Rumsfeld makes Moscow visit to strengthen ties

War on Terrorism: Russia
Click to follow

Donald Rumsfeld, the US Defence Secretary, will arrive in Moscow today to focus the coalition's diplomatic campaign on Russia.

Mr Rumsfeld's visit to Russia – following on the heels of a similar visit by Jack Straw, the Foreign Secretary – comes amid rumours of an expected reshuffle of the Russian government, which could reinforce plans by the President, Vladimir Putin, to exploit a policy rethink in Washington since 11 September and make a fresh start in Russian relations with the US.

Mr Straw was in Moscow on Wednesday for talks with his counterpart, Igor Ivanov, and with Sergei Ivanov, the Russian Defence Minister. The Foreign Secretary was the fourth British cabinet minister to visit Moscow since 11 September, a series of visits intended to convince Russia that neither the US nor Britain have any designs on what remains of Russia's regional influence.

Scarcely had the Russian Foreign Minister concluded his joint press conference with Mr Straw in Moscow, than he was on a plane for Washington to discuss arrangements for the summit between presidents Bush and Putin, to be held in America in two weeks' time. Travelling in the opposite direction was Richard Armitage, the US Assistant Secretary of State, for one of a regular round of meetings with Russian officials.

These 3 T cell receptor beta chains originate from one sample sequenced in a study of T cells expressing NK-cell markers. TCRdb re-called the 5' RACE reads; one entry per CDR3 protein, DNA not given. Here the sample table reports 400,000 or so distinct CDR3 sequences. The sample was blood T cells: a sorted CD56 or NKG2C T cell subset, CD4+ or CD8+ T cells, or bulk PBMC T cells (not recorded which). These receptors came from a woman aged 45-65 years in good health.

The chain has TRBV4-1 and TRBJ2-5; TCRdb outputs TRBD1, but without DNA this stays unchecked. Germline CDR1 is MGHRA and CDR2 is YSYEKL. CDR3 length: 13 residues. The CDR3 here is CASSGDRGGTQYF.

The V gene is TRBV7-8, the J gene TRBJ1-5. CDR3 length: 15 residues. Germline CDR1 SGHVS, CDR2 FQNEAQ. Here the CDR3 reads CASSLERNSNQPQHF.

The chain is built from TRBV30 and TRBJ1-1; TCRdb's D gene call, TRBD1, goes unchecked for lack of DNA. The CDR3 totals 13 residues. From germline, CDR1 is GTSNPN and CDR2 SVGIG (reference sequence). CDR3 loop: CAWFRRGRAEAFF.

Igor Ivanov's absence from Moscow for the Afghanistan talks was further evidence that the Bush-Putin summit could be his swansong. Moscow is rife with reports of an imminent ministerial reshuffle, in which the chief victim is expected to be the Foreign Minister. He is an accomplished diplomat with a smooth manner but his influence on policy is described by insiders as minimal. He apparently hopes to return to Spain (his former posting as ambassador), where his wife and daughter still spend their time.

The eclipse of Igor Ivanov may enable a shift in Russian policy on George Bush's missile defence project. Having insisted the events of 11 September made missile defence more urgent, Mr Bush had postponed missile tests because Russia believed they would breach its 1972 anti-ballistic missile (ABM) treaty. A report in yesterday's Washington Post set out a detailed scheme of compromises which, it said, the two sides were preparing to agree at the coming summit.

The agenda could include a US undertaking not to revoke the ABM treaty but it would be coupled with Russian agreement for a US missile defence test and development programme: in other words, Russia will turn a blind eye to technical breaches of the treaty for the time being, so long as the US remains committed to the spirit of the treaty.

At the summit, the two sides may agree to reduce the number of strategic warheads each side holds by two-thirds (from 6,000 to fewer than 2,000). The Washington Post's article clearly seems to be an authorised "leak", designed to sound out Russia's response in advance of Mr Rumsfeld's arrival in the capital.

After his Moscow stop-off, Mr Rumsfeld will travel from Moscow to the central Asian states that are providing assistance to the US-led campaign against the Taliban. From there, he will go to India, which was reported to have agreed yesterday to let its navy refuel US ships.